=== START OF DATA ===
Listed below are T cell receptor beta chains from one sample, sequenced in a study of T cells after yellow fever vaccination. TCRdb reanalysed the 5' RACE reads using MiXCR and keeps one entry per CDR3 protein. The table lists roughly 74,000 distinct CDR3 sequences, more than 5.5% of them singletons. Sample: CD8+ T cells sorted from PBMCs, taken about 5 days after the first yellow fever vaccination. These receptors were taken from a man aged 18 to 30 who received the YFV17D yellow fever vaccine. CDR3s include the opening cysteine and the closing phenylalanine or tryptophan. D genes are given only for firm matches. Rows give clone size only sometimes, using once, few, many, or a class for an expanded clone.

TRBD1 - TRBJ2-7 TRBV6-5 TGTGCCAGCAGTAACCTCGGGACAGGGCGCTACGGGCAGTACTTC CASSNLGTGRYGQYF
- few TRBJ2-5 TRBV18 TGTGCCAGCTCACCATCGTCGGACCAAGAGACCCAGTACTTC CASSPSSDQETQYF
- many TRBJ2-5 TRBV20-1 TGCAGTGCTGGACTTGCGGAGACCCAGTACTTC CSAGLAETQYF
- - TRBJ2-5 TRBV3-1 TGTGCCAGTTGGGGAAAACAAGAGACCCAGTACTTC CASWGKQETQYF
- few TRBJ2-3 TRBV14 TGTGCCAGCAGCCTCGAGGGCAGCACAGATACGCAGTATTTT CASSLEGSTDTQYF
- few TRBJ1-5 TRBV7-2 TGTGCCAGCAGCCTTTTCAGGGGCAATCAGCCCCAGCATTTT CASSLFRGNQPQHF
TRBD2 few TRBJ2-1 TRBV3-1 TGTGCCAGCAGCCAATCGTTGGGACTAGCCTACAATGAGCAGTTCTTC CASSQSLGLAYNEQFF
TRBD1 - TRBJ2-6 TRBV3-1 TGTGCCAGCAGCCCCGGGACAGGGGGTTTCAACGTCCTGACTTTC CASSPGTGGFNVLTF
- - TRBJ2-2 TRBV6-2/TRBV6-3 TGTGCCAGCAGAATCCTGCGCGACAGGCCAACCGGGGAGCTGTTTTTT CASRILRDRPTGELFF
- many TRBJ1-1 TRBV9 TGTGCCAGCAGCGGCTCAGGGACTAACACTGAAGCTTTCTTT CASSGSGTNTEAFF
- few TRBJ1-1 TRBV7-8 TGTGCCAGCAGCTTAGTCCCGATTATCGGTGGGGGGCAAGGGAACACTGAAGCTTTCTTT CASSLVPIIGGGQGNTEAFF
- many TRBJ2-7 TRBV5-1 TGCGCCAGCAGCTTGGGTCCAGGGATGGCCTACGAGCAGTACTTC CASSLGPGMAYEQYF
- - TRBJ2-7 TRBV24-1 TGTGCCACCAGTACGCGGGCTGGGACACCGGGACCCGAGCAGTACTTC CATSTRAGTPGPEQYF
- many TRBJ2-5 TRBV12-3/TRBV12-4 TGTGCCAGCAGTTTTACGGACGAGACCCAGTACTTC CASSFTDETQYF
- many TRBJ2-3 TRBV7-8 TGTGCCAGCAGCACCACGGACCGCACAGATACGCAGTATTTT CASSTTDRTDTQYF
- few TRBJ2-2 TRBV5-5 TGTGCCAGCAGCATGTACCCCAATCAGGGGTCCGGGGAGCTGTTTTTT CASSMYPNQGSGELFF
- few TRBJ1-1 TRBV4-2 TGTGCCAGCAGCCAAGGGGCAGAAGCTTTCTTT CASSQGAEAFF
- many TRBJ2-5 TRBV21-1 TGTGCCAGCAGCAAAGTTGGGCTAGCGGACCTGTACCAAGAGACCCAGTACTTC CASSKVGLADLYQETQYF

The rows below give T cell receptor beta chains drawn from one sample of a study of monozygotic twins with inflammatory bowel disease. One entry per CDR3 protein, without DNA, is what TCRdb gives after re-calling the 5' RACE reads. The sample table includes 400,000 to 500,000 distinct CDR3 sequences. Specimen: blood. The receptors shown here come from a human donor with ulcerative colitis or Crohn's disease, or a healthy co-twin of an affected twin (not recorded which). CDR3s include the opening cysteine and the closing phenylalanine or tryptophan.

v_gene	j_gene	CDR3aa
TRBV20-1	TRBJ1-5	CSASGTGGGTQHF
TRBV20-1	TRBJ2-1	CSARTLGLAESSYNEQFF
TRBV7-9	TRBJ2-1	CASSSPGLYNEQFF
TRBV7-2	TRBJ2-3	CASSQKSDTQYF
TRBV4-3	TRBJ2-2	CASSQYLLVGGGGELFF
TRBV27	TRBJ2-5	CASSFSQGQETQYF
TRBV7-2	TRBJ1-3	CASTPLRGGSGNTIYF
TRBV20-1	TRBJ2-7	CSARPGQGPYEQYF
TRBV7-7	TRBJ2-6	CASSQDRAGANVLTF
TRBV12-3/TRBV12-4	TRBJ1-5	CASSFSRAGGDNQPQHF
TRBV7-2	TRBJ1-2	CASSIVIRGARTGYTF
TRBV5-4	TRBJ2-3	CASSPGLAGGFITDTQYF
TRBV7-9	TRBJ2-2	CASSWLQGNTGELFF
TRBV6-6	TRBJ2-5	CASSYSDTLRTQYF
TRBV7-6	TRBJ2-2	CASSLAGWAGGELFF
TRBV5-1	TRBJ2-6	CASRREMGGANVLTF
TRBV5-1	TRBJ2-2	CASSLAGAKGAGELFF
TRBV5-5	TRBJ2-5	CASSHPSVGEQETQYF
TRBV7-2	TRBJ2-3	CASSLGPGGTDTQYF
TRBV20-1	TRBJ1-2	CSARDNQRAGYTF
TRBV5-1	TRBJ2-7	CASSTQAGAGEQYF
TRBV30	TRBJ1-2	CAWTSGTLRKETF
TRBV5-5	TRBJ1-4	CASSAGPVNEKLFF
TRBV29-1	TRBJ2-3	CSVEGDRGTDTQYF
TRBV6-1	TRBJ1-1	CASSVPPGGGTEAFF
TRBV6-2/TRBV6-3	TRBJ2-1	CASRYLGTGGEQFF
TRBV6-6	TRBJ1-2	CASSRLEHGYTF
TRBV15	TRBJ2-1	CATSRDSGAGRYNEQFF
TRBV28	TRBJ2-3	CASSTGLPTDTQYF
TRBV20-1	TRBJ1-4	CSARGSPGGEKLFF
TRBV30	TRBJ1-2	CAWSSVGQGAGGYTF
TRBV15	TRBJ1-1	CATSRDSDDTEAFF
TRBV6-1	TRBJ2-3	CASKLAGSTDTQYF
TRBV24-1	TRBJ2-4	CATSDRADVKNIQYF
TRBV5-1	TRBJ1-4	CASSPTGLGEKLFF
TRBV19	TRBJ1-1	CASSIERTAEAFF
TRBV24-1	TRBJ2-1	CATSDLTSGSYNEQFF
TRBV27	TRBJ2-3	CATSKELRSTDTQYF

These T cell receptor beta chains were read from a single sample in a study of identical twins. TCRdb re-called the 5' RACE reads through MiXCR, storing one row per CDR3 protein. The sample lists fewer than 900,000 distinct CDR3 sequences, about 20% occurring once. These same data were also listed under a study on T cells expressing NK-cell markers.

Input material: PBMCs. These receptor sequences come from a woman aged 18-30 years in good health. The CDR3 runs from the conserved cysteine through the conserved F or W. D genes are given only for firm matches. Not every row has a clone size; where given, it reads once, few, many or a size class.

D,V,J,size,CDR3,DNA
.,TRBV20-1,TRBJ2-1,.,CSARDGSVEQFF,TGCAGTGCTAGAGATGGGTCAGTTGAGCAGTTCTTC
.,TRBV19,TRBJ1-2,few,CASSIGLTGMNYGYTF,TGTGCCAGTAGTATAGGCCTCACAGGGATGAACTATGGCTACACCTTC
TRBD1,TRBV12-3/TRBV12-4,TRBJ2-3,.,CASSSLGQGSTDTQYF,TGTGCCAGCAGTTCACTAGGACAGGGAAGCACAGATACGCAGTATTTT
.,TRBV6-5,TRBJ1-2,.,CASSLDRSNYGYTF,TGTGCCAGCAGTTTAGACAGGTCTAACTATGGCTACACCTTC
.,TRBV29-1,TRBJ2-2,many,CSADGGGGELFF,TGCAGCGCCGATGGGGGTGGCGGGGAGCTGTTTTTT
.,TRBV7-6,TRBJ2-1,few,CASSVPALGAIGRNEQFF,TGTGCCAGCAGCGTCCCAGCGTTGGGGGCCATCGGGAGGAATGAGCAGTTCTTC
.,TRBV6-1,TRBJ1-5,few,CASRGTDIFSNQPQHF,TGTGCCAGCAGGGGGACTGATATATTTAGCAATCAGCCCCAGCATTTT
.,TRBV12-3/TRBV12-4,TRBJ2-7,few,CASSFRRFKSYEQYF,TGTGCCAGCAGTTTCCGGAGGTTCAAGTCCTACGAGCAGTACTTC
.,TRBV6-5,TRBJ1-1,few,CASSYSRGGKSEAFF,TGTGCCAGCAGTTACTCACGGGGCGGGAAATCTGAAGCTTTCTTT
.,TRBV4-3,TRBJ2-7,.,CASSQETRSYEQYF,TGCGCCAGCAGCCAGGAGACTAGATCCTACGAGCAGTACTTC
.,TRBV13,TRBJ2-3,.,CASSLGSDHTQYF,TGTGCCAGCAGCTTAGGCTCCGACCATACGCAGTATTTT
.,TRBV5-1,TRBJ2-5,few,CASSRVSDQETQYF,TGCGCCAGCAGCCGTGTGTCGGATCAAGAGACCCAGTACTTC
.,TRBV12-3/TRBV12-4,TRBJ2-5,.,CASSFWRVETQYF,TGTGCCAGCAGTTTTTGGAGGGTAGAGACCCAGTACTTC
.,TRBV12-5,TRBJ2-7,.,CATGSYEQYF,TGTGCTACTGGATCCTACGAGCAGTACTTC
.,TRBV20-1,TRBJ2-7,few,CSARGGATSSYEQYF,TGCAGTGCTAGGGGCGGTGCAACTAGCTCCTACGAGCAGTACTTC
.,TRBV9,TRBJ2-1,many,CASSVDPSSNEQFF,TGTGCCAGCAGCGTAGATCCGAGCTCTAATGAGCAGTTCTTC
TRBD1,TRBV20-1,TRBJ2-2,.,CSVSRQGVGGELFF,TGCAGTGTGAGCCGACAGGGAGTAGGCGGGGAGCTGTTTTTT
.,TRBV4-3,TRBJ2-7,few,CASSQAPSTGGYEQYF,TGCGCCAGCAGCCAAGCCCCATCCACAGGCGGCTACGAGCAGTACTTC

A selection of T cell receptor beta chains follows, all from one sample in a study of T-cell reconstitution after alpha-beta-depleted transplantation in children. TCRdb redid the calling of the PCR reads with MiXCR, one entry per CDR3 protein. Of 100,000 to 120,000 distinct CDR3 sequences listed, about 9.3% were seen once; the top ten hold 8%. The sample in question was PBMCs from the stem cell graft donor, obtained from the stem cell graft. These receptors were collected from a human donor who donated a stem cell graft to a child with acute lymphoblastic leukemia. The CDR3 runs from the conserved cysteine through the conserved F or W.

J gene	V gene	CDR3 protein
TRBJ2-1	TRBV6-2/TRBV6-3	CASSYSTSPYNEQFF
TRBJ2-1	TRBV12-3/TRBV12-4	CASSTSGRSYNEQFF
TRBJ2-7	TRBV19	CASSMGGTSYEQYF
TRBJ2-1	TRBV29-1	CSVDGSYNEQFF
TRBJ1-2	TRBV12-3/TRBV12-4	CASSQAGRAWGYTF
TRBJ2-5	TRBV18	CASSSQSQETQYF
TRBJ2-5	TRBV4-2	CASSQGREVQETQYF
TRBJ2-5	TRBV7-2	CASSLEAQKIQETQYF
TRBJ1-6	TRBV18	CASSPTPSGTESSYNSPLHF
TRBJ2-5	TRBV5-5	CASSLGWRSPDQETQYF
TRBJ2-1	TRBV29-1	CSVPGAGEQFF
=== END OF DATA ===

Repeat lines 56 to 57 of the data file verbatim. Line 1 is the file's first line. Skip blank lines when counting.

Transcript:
TRBV5-1	TRBJ1-4	CASSPTGLGEKLFF
TRBV19	TRBJ1-1	CASSIERTAEAFF